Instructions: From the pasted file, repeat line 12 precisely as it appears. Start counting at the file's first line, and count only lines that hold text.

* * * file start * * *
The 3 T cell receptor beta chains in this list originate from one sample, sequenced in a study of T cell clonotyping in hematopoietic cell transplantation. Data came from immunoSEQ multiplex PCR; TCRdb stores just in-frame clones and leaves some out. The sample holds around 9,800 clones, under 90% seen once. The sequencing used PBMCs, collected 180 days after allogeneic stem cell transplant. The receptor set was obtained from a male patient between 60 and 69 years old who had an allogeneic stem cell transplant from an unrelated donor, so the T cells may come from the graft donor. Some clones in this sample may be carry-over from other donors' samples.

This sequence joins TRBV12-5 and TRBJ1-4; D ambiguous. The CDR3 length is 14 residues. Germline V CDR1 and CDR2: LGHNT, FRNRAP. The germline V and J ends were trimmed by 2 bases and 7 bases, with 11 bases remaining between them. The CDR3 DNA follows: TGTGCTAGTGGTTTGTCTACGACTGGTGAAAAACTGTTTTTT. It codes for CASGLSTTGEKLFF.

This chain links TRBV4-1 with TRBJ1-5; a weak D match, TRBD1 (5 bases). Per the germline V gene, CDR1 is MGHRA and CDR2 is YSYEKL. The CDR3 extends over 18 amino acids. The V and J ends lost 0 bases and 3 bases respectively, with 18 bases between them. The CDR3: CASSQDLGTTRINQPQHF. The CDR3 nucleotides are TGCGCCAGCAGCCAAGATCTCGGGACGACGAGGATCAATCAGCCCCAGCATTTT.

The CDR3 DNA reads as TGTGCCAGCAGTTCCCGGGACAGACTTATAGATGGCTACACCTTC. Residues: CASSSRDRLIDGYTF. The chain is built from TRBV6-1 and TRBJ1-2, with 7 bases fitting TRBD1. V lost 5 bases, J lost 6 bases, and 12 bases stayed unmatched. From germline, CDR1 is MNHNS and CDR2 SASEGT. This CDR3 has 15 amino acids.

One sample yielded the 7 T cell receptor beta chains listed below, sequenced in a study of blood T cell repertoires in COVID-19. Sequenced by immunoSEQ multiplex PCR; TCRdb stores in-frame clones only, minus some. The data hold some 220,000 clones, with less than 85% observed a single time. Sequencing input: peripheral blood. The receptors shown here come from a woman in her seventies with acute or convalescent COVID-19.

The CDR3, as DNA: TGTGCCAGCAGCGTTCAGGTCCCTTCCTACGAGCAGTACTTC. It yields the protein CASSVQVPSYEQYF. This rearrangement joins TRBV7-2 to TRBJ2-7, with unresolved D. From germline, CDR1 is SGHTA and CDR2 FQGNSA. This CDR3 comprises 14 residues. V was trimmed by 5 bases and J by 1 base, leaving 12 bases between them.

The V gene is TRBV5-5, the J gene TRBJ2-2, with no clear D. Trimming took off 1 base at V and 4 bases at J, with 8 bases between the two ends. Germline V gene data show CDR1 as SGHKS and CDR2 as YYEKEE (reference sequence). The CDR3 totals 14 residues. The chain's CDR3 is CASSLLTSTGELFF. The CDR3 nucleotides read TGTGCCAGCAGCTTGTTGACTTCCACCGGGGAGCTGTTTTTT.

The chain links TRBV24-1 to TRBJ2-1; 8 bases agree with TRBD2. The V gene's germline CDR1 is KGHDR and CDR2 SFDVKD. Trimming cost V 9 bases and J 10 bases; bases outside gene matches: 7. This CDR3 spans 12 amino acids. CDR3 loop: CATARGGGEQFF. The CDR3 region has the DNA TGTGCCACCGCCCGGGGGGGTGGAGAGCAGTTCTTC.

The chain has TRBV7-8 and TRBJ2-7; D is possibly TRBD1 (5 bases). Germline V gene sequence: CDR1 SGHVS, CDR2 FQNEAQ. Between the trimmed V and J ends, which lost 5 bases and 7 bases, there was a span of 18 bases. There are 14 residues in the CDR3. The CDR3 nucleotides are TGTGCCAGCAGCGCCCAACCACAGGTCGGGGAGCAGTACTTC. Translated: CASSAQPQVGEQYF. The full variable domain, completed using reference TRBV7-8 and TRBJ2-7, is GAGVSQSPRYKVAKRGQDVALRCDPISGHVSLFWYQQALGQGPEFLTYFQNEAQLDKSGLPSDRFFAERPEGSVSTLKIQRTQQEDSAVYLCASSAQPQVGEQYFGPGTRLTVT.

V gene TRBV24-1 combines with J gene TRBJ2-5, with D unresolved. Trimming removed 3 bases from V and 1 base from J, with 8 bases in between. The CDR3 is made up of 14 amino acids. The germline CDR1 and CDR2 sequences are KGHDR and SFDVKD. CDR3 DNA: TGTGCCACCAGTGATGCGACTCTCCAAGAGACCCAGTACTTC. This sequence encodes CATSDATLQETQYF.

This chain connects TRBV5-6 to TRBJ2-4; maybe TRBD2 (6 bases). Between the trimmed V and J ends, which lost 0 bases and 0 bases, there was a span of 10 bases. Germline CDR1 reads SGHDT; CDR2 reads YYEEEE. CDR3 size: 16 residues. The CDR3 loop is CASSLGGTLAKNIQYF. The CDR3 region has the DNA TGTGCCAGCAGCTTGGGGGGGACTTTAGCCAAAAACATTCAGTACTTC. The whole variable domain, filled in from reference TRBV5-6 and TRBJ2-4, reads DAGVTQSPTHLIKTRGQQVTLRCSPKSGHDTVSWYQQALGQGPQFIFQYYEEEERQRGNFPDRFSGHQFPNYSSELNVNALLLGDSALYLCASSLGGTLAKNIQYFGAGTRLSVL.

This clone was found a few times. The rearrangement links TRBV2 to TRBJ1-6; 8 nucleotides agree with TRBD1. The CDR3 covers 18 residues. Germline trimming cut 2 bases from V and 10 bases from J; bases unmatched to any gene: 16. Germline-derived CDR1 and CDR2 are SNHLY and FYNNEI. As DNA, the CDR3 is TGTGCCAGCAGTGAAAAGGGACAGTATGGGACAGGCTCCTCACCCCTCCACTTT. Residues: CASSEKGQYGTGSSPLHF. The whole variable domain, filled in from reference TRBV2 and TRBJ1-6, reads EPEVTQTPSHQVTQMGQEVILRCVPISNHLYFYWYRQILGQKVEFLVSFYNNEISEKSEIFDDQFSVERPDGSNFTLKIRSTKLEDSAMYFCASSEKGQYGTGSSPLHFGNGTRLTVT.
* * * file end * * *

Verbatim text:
This clone was found a few times. The rearrangement links TRBV2 to TRBJ1-6; 8 nucleotides agree with TRBD1. The CDR3 covers 18 residues. Germline trimming cut 2 bases from V and 10 bases from J; bases unmatched to any gene: 16. Germline-derived CDR1 and CDR2 are SNHLY and FYNNEI. As DNA, the CDR3 is TGTGCCAGCAGTGAAAAGGGACAGTATGGGACAGGCTCCTCACCCCTCCACTTT. Residues: CASSEKGQYGTGSSPLHF. The whole variable domain, filled in from reference TRBV2 and TRBJ1-6, reads EPEVTQTPSHQVTQMGQEVILRCVPISNHLYFYWYRQILGQKVEFLVSFYNNEISEKSEIFDDQFSVERPDGSNFTLKIRSTKLEDSAMYFCASSEKGQYGTGSSPLHFGNGTRLTVT.